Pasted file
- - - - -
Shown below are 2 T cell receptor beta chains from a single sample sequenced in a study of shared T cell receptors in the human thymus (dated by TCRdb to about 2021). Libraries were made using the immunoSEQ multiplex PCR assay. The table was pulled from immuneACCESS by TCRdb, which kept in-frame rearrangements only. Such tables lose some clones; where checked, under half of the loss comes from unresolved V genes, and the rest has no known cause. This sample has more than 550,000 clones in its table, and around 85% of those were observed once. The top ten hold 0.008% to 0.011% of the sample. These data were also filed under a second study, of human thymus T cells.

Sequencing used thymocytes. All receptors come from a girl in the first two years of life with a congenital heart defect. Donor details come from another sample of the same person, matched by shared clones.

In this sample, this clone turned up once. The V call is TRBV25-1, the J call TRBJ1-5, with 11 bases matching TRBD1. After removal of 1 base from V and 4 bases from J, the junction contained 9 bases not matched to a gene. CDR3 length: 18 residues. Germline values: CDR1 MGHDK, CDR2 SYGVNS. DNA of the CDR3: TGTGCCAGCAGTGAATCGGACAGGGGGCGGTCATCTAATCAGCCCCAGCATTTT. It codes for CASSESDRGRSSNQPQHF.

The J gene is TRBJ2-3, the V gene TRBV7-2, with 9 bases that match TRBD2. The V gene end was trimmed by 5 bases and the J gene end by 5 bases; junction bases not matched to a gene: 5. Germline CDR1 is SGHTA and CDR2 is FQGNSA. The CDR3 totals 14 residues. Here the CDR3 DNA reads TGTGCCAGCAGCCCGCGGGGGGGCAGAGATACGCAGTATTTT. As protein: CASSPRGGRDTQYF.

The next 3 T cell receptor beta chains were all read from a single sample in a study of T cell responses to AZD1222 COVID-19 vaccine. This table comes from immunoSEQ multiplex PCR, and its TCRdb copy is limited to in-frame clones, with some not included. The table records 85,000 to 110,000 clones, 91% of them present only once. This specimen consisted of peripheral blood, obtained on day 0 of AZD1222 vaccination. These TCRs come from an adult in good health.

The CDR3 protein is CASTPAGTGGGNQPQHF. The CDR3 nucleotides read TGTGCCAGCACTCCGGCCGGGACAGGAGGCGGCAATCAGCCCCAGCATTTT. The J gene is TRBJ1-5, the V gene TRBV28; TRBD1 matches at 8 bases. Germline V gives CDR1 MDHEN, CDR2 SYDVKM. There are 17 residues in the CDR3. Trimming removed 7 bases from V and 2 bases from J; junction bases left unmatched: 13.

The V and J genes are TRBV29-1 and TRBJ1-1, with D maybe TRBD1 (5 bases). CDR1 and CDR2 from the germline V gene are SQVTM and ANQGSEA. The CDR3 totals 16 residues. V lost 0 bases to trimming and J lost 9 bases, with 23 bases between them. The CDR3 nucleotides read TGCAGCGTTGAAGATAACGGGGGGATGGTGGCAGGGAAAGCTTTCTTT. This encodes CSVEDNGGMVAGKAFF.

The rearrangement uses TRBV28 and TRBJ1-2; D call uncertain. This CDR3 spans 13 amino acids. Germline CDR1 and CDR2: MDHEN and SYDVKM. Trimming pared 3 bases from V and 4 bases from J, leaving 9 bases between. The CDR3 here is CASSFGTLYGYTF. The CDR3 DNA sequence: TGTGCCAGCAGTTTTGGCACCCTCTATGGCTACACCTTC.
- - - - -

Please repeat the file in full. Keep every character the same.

Shown below are 2 T cell receptor beta chains from a single sample sequenced in a study of shared T cell receptors in the human thymus (dated by TCRdb to about 2021). Libraries were made using the immunoSEQ multiplex PCR assay. The table was pulled from immuneACCESS by TCRdb, which kept in-frame rearrangements only. Such tables lose some clones; where checked, under half of the loss comes from unresolved V genes, and the rest has no known cause. This sample has more than 550,000 clones in its table, and around 85% of those were observed once. The top ten hold 0.008% to 0.011% of the sample. These data were also filed under a second study, of human thymus T cells.

Sequencing used thymocytes. All receptors come from a girl in the first two years of life with a congenital heart defect. Donor details come from another sample of the same person, matched by shared clones.

In this sample, this clone turned up once. The V call is TRBV25-1, the J call TRBJ1-5, with 11 bases matching TRBD1. After removal of 1 base from V and 4 bases from J, the junction contained 9 bases not matched to a gene. CDR3 length: 18 residues. Germline values: CDR1 MGHDK, CDR2 SYGVNS. DNA of the CDR3: TGTGCCAGCAGTGAATCGGACAGGGGGCGGTCATCTAATCAGCCCCAGCATTTT. It codes for CASSESDRGRSSNQPQHF.

The J gene is TRBJ2-3, the V gene TRBV7-2, with 9 bases that match TRBD2. The V gene end was trimmed by 5 bases and the J gene end by 5 bases; junction bases not matched to a gene: 5. Germline CDR1 is SGHTA and CDR2 is FQGNSA. The CDR3 totals 14 residues. Here the CDR3 DNA reads TGTGCCAGCAGCCCGCGGGGGGGCAGAGATACGCAGTATTTT. As protein: CASSPRGGRDTQYF.

The next 3 T cell receptor beta chains were all read from a single sample in a study of T cell responses to AZD1222 COVID-19 vaccine. This table comes from immunoSEQ multiplex PCR, and its TCRdb copy is limited to in-frame clones, with some not included. The table records 85,000 to 110,000 clones, 91% of them present only once. This specimen consisted of peripheral blood, obtained on day 0 of AZD1222 vaccination. These TCRs come from an adult in good health.

The CDR3 protein is CASTPAGTGGGNQPQHF. The CDR3 nucleotides read TGTGCCAGCACTCCGGCCGGGACAGGAGGCGGCAATCAGCCCCAGCATTTT. The J gene is TRBJ1-5, the V gene TRBV28; TRBD1 matches at 8 bases. Germline V gives CDR1 MDHEN, CDR2 SYDVKM. There are 17 residues in the CDR3. Trimming removed 7 bases from V and 2 bases from J; junction bases left unmatched: 13.

The V and J genes are TRBV29-1 and TRBJ1-1, with D maybe TRBD1 (5 bases). CDR1 and CDR2 from the germline V gene are SQVTM and ANQGSEA. The CDR3 totals 16 residues. V lost 0 bases to trimming and J lost 9 bases, with 23 bases between them. The CDR3 nucleotides read TGCAGCGTTGAAGATAACGGGGGGATGGTGGCAGGGAAAGCTTTCTTT. This encodes CSVEDNGGMVAGKAFF.

The rearrangement uses TRBV28 and TRBJ1-2; D call uncertain. This CDR3 spans 13 amino acids. Germline CDR1 and CDR2: MDHEN and SYDVKM. Trimming pared 3 bases from V and 4 bases from J, leaving 9 bases between. The CDR3 here is CASSFGTLYGYTF. The CDR3 DNA sequence: TGTGCCAGCAGTTTTGGCACCCTCTATGGCTACACCTTC.